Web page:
Proof of no collision

New Way Med. Supply Corp. v Dollar Rent A Car, 2015 NY Slip Op 51794(U) (App. Term 2d Dept. 2015)

An exhaustive affidavit is not necessary.  The following is the requisite proof:
“2. [A] Dollar vehicle was not involved in an alleged vehicular collision on June 18, 2011, a loss for which plaintiff’s assignor allegedly received medical treatment.

. . .

6. The claimant Jacen Adams (nor Adams Jacen) did not appear in any claimant name search. There are no records of an accident associated with said individual in Dollar’s system.

7. Secondly, Dollar is a self-insured entity and does not issue automobile policies to individuals or other entities.

8. Based upon the foregoing, I can attest with certainty that a Dollar vehicle was not involved in this particular vehicular collision on June 18, 2011, the loss for which plaintiff claims entitlement to No-Fault reimbursement.”

They said this is enough to prove prima facie no accident.

The appellate division grants summary judgment since the loss was not an insured event – UPDATED

St. Vincent’s Hosp. & Med. Ctr. v Allstate Ins. Co., 2010 NY Slip Op 00668 (2d Dept. 2010)

“In support of its cross motion, the defendant made a prima facie showing of entitlement to judgment as a matter of law by demonstrating that the accident in which the plaintiff’s assignor was injured was not an insured incident (see Central Gen. Hosp. v Chubb Group of Ins. Cos., 90 NY2d 195, 199; see generally Alvarez v Prospect Hosp., 68 NY2d 320). In opposition to the defendant’s prima facie showing, the plaintiff failed to raise a triable issue of fact. Contrary to the plaintiff’s contention, the defense of lack of coverage is not precluded by the defendant’s failure to pay or deny the subject no-fault claim within the requisite 30-day period (see Hospital for Joint Diseases v Travelers Prop. Cas. Ins. Co., 9 NY3d 312, 318; Central Gen. Hosp. v Chubb Group of Ins. Co., 90 NY2d at 199).”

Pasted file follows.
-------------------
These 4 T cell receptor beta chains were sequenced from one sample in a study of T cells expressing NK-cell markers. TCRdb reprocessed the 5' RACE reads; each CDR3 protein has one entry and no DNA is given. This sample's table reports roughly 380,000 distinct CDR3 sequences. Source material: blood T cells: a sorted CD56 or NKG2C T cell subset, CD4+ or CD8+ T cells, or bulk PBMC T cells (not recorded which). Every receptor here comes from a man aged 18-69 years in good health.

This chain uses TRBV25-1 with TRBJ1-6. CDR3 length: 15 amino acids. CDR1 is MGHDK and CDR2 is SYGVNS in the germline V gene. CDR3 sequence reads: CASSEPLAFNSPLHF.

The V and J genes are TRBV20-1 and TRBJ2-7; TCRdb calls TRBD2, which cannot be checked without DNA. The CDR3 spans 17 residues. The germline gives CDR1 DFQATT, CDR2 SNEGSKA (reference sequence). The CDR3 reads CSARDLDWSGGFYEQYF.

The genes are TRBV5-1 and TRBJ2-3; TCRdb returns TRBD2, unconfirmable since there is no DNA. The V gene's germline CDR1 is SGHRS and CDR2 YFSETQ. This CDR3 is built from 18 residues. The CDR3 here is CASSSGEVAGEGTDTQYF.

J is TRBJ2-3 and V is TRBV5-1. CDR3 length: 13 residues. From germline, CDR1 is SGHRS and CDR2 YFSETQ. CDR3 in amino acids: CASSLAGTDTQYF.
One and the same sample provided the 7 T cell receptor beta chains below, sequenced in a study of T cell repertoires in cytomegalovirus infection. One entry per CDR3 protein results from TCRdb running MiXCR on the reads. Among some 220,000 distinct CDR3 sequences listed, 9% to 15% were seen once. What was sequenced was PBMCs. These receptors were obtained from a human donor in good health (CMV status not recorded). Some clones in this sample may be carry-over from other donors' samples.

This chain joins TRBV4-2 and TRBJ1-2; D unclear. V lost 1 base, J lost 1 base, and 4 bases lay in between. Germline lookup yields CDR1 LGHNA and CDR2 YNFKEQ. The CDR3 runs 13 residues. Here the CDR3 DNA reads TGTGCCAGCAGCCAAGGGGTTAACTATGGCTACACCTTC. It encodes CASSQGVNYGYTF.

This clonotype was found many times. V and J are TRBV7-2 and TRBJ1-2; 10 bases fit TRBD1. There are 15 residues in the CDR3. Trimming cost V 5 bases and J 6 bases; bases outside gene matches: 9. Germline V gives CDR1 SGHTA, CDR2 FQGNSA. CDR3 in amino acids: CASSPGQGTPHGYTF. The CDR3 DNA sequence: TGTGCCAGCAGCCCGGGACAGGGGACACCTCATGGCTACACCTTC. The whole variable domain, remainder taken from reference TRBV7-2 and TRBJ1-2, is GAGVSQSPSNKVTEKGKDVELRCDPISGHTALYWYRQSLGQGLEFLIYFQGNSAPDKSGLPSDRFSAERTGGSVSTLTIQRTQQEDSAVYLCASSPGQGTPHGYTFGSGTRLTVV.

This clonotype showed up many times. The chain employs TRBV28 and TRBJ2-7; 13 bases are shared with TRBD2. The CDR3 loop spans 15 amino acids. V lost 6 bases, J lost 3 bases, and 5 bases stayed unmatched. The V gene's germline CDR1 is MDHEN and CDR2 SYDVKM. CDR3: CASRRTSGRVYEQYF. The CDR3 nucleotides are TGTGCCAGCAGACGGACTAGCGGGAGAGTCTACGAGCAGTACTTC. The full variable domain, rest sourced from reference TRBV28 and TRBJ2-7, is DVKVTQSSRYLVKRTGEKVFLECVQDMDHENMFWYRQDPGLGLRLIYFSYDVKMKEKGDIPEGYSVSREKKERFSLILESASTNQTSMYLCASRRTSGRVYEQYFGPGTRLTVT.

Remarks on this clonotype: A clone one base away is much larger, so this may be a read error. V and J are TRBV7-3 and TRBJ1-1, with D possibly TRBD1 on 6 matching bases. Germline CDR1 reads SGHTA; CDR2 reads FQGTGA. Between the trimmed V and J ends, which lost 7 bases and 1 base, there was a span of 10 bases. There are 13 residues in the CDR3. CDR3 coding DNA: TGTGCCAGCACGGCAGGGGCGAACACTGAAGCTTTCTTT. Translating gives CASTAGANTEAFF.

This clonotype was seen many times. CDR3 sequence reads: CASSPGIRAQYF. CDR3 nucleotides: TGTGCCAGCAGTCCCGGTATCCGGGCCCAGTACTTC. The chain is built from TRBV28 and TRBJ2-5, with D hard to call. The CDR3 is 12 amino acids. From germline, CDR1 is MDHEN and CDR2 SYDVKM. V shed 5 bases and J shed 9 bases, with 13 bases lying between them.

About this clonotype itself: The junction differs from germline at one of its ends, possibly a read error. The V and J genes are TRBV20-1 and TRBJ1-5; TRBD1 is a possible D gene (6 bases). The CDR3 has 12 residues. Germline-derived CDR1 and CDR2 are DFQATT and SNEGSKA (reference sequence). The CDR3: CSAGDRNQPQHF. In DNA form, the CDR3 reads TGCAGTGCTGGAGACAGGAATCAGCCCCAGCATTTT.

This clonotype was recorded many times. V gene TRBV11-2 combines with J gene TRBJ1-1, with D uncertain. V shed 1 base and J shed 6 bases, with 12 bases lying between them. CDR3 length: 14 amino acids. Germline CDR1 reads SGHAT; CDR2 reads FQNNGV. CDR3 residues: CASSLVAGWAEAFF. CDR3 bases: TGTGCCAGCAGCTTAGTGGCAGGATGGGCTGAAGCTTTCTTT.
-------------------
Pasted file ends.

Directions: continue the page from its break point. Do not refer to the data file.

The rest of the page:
Since i wondered what this case was about, I copied the relevant portions of the motion papers from the clerk’s office.  Here is what I found out:

This case involves the “my car was not there” defense.  There were numerous EUO’s that were done in this case and, without going into detail, the substance of the proof was sufficient to grant defendant summary judgment.

As to the form of the papers, the defendant annexed uncertified EUO transcripts and documentation without a business record foundation or other type of foundation.  Plaintiff in his opposition papers objected to the form of Defendant’s evidentiary presentation.  While I was unable to read the appellate briefs, I would imagine that Plaintiff’s admissibility argument was also presented in its Respondent’s brief.  Thus, it seems interesting that Defendant was able to get this decision reversed.

I will upload the relevant portions of the motion papers once my scanner behaves itself. The relevant portions of the motion papers in St Vincent v. Allstate are uploaded for your review.  Click on the previous hyperlink.

The District Court found that a detailed affidavit was sufficient to show that the vehicle was not involved in a motor vehicle accident

In the recent matter of St. Johns Hospital v. State Farm (Nassau County Index #: 11997/08), which we defended on behalf of State Farm, Judge Chaikin found that the State Farm’s insured’s vehicle was not involved in the underlying motor vehicle accident.  I think this case represents a good blue print for what a defense attorney should do to successfully defendant this type of a case.

As a footnote, a special thanks goes to Claim’s Representative Clifford Koeppel for tracking down State Farm’s insured, Tabitha McDaniel.  He was able to find her when neither our investigator nor I could locate her.  Without his invaluable assistance, this victory would not have not been possible.

What pedestrian?

Andromeda Med. Care, P.C. v NY Cent. Mut. Fire Ins. Co., 2009 NY Slip Op 52601(U)(App. Term 2d Dept. 200)